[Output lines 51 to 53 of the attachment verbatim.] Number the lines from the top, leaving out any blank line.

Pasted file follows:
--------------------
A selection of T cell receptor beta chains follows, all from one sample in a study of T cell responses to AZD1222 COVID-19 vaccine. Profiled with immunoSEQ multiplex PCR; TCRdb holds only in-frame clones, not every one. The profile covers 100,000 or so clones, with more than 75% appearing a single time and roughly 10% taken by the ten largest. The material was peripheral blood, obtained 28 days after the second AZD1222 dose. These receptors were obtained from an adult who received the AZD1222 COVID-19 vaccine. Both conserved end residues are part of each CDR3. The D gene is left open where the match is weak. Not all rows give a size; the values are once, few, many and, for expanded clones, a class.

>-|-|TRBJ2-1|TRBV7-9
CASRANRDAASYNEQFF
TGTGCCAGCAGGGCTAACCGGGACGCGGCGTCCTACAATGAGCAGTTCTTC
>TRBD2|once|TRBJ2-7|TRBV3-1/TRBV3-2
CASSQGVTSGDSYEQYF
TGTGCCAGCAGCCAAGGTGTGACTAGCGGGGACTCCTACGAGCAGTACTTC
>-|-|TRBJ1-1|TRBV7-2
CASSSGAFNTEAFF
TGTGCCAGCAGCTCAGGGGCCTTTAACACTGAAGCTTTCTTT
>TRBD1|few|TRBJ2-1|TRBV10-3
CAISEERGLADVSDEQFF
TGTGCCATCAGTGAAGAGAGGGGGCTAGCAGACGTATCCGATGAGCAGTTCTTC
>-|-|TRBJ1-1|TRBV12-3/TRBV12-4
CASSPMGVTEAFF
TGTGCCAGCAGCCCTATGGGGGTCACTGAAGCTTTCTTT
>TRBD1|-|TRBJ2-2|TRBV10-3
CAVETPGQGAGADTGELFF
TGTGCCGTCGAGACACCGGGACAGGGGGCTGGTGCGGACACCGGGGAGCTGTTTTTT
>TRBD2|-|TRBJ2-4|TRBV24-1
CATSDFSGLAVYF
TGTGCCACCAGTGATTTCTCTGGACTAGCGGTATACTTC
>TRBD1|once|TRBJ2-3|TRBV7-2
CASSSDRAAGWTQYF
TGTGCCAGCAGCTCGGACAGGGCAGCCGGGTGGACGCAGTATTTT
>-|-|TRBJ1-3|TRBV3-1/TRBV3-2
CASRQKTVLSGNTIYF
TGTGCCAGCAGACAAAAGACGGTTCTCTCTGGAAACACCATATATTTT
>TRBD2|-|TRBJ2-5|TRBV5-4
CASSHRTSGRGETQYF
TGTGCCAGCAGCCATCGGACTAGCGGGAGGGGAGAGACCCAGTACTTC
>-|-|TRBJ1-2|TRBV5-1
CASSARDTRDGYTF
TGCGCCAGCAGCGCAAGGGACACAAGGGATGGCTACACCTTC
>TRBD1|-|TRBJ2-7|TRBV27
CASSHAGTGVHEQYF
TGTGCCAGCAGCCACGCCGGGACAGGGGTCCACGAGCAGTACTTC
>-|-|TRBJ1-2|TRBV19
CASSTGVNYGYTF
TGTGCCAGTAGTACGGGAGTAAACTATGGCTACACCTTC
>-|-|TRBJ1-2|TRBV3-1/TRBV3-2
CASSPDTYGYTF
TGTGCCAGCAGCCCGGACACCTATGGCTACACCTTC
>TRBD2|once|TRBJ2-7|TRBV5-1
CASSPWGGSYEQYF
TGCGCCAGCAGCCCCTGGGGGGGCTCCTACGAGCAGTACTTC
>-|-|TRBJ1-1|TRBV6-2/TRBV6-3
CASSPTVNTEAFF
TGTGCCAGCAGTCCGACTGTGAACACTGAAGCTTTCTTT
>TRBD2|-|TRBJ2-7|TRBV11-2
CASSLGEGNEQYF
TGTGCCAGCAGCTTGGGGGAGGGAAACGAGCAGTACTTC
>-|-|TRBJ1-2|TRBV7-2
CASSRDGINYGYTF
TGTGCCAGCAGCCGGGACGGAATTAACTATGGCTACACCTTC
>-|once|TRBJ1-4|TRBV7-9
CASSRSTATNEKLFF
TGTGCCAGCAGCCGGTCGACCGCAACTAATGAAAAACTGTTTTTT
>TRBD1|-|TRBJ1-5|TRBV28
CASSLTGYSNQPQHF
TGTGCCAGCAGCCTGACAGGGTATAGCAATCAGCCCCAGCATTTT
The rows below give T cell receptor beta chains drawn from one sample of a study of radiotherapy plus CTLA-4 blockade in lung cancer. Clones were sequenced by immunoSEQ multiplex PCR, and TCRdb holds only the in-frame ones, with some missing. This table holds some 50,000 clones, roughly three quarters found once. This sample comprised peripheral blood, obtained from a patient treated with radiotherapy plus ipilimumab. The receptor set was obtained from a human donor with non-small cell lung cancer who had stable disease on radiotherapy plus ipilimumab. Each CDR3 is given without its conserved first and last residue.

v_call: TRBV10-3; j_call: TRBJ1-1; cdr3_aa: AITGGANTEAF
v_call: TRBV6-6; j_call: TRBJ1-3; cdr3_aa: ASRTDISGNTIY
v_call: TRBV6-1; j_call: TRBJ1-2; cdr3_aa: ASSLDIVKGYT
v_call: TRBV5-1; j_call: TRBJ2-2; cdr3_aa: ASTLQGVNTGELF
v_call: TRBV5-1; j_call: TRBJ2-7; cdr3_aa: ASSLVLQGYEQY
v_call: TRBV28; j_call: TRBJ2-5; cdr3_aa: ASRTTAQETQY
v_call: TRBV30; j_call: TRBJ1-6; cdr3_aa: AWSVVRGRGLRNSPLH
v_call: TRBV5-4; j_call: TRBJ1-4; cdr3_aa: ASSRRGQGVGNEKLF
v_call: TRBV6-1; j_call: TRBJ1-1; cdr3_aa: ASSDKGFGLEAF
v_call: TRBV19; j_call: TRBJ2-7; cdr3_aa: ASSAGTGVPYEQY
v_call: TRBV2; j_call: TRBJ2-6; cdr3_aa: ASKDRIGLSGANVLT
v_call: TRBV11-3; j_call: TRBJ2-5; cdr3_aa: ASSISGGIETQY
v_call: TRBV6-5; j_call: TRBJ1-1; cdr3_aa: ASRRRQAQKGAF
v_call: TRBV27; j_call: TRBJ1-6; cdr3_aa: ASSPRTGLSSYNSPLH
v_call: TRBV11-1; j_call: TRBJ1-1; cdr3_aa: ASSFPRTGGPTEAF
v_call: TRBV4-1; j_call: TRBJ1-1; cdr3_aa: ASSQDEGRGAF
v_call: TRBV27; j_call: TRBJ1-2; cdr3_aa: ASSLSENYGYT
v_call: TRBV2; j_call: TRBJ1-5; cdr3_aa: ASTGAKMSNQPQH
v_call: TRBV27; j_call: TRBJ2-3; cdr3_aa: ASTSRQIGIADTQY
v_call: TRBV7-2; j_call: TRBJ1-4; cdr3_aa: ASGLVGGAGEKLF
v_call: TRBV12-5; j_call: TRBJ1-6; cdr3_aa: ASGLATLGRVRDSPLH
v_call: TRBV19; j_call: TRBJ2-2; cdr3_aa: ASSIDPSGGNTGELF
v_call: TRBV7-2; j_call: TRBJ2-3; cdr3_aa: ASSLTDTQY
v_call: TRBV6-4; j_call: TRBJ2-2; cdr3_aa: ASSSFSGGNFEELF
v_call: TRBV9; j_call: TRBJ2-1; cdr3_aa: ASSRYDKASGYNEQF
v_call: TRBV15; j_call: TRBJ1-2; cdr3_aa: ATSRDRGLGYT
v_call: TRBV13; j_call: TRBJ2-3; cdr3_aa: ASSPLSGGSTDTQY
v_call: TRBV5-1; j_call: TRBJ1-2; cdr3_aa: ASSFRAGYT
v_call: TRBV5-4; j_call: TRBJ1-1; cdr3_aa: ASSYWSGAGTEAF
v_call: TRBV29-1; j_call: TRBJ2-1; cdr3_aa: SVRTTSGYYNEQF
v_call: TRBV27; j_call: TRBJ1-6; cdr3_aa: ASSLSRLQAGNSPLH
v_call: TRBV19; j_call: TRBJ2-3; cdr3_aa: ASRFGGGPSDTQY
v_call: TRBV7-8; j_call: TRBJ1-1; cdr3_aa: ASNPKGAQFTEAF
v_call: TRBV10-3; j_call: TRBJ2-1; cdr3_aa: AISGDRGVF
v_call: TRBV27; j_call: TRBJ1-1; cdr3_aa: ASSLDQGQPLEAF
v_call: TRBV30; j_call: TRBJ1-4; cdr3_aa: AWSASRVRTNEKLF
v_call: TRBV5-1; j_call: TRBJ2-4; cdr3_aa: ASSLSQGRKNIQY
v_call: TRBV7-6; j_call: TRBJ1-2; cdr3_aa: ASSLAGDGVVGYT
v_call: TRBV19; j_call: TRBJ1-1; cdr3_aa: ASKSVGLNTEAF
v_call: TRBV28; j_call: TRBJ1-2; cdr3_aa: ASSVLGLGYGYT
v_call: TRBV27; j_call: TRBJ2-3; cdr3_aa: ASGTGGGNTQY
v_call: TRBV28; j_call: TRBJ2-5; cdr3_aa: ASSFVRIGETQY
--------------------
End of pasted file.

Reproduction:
CASSLGEGNEQYF
TGTGCCAGCAGCTTGGGGGAGGGAAACGAGCAGTACTTC
>-|-|TRBJ1-2|TRBV7-2